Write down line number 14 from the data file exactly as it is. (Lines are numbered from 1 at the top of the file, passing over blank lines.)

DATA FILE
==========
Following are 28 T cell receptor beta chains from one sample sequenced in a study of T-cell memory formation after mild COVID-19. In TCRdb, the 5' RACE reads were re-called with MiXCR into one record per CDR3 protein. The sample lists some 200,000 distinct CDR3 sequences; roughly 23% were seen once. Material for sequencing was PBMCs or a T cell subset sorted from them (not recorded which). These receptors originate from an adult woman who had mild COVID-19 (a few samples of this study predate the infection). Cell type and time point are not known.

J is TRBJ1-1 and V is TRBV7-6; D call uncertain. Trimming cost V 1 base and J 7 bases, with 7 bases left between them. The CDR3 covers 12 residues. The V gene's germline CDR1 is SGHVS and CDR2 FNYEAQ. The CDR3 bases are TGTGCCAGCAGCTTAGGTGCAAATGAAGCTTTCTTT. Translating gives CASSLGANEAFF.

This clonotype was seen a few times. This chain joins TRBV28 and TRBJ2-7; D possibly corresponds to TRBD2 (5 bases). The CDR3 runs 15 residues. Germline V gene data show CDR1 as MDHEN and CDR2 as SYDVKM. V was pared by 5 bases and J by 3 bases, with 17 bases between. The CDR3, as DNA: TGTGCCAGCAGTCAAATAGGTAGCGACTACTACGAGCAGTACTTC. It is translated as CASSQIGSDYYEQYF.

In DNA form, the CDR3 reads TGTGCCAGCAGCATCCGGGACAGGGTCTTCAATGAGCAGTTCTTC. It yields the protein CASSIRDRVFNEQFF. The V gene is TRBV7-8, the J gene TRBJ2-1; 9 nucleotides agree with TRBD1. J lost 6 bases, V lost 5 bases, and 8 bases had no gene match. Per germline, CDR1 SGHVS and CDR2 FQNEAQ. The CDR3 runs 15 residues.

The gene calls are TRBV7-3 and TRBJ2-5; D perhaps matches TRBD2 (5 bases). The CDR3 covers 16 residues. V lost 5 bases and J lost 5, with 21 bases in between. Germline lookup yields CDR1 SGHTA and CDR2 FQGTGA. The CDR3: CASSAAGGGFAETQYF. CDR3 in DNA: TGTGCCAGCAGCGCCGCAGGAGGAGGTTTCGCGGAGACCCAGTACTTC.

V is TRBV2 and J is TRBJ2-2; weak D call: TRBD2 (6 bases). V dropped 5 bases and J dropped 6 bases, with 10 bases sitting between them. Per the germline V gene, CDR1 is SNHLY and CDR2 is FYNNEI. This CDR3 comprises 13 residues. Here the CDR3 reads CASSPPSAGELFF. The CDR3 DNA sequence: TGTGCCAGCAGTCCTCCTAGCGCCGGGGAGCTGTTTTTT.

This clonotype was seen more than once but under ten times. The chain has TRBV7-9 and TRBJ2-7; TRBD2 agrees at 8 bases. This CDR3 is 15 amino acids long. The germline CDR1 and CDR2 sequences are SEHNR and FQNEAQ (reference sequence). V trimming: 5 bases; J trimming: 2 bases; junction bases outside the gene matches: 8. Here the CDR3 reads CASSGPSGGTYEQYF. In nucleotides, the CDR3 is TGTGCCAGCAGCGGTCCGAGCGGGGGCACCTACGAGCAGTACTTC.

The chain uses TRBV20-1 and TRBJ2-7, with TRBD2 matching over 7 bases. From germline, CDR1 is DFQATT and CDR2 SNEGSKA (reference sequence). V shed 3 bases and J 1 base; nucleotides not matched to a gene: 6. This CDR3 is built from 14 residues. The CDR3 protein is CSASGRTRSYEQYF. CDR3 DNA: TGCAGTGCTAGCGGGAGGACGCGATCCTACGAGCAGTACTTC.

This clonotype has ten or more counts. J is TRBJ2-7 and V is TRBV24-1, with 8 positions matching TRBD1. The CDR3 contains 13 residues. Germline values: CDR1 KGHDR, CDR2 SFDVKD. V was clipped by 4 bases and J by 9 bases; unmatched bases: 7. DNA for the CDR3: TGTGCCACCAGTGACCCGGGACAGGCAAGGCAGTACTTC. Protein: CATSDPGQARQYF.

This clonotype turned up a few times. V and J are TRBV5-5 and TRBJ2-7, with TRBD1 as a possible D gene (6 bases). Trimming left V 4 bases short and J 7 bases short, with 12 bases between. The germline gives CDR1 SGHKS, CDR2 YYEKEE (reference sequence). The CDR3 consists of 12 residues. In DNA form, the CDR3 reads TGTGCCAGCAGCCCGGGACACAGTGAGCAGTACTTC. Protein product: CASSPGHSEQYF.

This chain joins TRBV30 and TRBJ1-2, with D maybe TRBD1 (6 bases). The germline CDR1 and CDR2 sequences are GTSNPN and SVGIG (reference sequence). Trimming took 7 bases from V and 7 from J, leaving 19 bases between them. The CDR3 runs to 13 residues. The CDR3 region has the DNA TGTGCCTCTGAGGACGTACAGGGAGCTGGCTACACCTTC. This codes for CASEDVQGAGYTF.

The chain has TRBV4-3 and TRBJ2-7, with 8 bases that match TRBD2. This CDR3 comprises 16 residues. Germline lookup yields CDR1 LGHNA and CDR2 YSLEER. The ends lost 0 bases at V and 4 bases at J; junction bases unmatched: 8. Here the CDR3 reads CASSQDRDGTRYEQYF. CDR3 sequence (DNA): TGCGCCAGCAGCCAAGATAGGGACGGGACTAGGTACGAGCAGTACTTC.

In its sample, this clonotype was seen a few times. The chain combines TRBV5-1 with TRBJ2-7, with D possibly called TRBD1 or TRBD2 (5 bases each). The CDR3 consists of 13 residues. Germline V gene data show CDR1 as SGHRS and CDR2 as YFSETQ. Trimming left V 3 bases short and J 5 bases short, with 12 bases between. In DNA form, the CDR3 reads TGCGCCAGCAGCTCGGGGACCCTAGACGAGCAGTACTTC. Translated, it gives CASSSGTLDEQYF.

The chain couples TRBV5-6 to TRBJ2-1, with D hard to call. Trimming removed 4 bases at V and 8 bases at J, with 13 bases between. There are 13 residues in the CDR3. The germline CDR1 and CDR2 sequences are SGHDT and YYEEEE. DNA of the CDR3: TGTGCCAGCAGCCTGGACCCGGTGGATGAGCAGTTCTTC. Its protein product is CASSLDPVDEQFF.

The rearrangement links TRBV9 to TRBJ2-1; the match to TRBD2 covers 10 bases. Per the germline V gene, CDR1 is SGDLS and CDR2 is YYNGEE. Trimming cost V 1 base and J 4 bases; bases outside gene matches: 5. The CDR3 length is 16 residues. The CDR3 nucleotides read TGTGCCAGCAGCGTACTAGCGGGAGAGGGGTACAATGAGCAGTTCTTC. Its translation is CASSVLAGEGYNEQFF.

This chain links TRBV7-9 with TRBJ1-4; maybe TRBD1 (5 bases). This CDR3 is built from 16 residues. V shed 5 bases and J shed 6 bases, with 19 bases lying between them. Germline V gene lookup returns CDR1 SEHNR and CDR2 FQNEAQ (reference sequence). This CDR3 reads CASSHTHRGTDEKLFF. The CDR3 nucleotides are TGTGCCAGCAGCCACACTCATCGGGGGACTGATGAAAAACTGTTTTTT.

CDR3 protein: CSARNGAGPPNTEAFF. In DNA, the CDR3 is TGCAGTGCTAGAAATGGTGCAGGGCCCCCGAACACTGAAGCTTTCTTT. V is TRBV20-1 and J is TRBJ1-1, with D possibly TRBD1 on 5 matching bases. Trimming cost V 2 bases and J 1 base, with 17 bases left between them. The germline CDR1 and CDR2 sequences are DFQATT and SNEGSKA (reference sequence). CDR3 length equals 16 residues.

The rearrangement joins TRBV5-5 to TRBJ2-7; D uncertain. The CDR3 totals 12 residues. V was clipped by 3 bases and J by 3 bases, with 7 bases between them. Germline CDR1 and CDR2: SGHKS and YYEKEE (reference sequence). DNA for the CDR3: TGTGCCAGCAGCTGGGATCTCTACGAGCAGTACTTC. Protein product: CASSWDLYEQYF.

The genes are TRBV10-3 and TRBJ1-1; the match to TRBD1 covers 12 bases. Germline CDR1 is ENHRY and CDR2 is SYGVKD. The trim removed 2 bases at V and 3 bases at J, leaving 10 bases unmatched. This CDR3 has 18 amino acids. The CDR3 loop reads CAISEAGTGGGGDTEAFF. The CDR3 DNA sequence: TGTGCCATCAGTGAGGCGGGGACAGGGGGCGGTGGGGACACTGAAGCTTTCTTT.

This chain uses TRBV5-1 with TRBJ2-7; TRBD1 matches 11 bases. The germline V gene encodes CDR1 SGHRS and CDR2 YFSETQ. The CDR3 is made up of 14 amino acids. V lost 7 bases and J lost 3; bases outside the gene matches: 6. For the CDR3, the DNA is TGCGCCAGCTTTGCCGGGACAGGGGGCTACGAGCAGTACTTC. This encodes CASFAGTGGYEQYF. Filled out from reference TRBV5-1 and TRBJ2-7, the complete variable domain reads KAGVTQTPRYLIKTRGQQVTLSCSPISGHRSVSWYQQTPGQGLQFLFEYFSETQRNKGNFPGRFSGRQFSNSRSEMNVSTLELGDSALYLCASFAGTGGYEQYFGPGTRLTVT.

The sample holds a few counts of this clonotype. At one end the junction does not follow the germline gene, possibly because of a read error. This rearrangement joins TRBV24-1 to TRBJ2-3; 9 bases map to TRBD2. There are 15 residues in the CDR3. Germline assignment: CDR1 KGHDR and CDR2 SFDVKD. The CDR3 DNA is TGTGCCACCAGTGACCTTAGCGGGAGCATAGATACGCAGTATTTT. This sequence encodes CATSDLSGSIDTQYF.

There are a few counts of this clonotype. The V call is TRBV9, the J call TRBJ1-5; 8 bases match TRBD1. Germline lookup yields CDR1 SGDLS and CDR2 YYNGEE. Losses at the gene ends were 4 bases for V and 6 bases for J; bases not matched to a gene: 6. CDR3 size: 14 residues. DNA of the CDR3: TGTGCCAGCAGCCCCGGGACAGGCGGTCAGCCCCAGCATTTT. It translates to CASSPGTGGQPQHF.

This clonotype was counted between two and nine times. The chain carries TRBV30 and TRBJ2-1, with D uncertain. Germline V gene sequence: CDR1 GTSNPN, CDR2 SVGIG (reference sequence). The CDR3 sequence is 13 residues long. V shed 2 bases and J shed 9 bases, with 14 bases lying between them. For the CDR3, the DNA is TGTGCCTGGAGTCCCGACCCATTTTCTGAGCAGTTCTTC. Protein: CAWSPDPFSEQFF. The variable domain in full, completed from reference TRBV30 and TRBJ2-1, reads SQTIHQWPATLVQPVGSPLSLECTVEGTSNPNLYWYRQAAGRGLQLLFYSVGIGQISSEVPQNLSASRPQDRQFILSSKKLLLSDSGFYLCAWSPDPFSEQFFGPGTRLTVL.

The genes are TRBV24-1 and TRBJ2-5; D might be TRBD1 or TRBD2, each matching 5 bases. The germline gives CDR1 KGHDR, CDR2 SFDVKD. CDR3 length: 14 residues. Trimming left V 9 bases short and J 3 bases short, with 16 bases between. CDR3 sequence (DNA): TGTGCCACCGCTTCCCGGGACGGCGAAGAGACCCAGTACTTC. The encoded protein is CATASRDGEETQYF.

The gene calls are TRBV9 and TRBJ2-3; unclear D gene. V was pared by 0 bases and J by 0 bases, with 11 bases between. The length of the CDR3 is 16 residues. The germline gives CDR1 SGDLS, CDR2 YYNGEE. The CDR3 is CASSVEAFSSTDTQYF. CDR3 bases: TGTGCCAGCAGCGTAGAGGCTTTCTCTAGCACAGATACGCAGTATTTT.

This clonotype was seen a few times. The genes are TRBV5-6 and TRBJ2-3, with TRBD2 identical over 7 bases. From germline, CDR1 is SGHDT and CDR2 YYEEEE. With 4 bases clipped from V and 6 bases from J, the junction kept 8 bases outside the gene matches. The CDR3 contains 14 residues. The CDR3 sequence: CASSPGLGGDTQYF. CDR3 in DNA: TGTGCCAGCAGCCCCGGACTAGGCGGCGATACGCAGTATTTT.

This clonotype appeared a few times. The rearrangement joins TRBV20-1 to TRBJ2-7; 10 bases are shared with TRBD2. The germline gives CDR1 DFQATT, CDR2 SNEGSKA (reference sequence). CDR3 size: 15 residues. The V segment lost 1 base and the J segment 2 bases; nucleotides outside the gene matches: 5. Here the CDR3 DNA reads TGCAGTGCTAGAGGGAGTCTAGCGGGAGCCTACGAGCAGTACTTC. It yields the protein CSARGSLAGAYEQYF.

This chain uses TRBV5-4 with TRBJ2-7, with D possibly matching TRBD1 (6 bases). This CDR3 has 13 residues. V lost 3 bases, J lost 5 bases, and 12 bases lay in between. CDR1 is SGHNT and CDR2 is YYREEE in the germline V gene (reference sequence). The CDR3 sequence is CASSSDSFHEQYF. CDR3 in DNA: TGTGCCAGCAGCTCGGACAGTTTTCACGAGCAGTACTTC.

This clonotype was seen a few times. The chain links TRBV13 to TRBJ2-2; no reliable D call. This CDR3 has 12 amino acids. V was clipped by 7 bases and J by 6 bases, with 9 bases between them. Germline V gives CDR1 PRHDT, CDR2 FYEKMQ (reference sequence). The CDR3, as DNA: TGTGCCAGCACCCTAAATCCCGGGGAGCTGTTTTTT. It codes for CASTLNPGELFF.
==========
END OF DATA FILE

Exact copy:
The chain couples TRBV5-6 to TRBJ2-1, with D hard to call. Trimming removed 4 bases at V and 8 bases at J, with 13 bases between. There are 13 residues in the CDR3. The germline CDR1 and CDR2 sequences are SGHDT and YYEEEE. DNA of the CDR3: TGTGCCAGCAGCCTGGACCCGGTGGATGAGCAGTTCTTC. Its protein product is CASSLDPVDEQFF.